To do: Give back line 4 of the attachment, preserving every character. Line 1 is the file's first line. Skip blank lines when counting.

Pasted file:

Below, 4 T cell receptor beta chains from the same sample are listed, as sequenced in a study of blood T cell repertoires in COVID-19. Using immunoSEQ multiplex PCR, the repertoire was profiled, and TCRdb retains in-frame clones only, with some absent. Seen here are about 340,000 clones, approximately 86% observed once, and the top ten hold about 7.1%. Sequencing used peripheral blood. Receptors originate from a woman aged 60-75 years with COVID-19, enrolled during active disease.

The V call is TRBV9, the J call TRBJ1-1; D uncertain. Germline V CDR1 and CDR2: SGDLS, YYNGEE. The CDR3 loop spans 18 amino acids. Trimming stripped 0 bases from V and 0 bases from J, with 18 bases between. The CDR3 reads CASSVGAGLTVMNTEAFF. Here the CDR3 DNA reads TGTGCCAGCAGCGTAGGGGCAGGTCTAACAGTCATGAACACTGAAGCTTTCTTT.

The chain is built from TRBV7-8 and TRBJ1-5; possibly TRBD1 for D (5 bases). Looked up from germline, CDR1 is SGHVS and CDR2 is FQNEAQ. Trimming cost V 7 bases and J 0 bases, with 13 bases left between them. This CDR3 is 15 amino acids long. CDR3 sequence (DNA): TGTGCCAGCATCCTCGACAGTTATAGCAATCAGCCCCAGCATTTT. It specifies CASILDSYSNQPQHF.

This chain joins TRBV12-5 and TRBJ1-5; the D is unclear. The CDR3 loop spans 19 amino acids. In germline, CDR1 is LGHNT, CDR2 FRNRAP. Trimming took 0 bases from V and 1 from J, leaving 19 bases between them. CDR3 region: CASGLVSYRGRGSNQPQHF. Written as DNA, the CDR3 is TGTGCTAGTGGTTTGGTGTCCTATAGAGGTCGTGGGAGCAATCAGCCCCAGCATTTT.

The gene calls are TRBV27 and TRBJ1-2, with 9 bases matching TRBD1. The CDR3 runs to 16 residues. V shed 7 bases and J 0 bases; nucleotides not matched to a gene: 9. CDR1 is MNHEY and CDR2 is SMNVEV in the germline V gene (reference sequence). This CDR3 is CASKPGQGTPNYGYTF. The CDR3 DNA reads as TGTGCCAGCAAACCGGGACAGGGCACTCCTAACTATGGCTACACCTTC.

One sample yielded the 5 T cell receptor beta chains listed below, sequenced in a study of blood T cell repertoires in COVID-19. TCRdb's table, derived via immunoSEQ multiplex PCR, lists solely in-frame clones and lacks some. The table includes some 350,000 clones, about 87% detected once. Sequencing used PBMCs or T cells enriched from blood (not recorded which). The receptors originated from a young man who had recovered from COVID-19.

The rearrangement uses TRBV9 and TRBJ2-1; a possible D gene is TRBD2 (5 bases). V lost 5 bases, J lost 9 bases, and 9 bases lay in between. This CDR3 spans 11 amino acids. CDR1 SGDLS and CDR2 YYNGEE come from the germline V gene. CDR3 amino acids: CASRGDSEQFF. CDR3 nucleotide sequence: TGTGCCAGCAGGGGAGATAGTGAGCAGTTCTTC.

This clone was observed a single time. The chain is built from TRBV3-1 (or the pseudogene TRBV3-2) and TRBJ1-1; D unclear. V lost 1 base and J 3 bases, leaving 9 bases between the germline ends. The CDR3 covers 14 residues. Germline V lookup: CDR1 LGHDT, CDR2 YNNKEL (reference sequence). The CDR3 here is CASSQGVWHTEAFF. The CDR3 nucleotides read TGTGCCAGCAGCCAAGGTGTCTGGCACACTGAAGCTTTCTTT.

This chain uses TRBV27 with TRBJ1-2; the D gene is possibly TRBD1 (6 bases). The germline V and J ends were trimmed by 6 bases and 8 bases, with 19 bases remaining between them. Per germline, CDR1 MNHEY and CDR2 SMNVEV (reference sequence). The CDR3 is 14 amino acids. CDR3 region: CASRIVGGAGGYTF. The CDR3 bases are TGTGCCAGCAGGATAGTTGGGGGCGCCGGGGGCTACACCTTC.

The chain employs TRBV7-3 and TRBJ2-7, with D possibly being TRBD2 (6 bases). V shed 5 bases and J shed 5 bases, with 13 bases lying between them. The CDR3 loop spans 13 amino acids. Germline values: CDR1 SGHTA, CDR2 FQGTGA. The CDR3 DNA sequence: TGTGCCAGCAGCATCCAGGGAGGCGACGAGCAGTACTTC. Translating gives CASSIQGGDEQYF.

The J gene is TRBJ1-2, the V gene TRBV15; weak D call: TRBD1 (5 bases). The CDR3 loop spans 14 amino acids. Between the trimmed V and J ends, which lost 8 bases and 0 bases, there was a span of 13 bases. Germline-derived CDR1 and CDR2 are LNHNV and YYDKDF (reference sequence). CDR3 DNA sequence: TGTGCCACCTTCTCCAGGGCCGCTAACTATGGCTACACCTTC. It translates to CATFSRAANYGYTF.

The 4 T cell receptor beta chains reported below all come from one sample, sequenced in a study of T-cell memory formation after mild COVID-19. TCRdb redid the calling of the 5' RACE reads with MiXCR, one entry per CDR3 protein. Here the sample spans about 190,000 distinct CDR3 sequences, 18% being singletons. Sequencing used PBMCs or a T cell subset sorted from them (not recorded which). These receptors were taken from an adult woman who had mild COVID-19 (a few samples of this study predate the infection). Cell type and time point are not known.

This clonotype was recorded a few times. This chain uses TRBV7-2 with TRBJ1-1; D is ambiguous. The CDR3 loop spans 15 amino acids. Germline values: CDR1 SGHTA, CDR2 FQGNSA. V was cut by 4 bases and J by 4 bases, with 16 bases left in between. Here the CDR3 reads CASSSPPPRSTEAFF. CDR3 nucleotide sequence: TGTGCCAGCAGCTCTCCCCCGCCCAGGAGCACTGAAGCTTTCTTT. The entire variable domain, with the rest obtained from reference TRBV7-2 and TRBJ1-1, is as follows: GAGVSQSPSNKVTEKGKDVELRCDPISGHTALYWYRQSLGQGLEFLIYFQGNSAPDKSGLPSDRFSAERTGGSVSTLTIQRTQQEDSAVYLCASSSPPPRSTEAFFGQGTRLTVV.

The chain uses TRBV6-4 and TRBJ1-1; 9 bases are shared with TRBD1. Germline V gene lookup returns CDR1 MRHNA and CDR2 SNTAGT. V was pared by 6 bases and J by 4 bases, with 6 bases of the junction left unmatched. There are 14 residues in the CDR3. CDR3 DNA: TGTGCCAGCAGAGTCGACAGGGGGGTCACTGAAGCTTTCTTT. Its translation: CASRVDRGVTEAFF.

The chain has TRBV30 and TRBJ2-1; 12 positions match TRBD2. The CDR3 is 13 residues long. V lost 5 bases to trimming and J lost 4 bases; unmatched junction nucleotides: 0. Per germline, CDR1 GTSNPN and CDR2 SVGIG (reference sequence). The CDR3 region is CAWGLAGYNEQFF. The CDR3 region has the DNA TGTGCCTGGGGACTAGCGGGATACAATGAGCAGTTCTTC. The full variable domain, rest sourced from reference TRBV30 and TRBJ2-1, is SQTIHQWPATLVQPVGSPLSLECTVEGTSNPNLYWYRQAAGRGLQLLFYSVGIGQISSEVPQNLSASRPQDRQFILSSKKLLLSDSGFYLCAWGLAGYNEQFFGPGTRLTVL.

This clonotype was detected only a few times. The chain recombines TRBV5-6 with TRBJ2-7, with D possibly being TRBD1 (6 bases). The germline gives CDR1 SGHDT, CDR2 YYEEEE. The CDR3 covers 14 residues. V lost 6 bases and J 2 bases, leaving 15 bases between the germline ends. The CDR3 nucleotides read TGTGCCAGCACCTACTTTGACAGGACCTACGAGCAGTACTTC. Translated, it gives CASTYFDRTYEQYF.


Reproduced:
This chain joins TRBV12-5 and TRBJ1-5; the D is unclear. The CDR3 loop spans 19 amino acids. In germline, CDR1 is LGHNT, CDR2 FRNRAP. Trimming took 0 bases from V and 1 from J, leaving 19 bases between them. CDR3 region: CASGLVSYRGRGSNQPQHF. Written as DNA, the CDR3 is TGTGCTAGTGGTTTGGTGTCCTATAGAGGTCGTGGGAGCAATCAGCCCCAGCATTTT.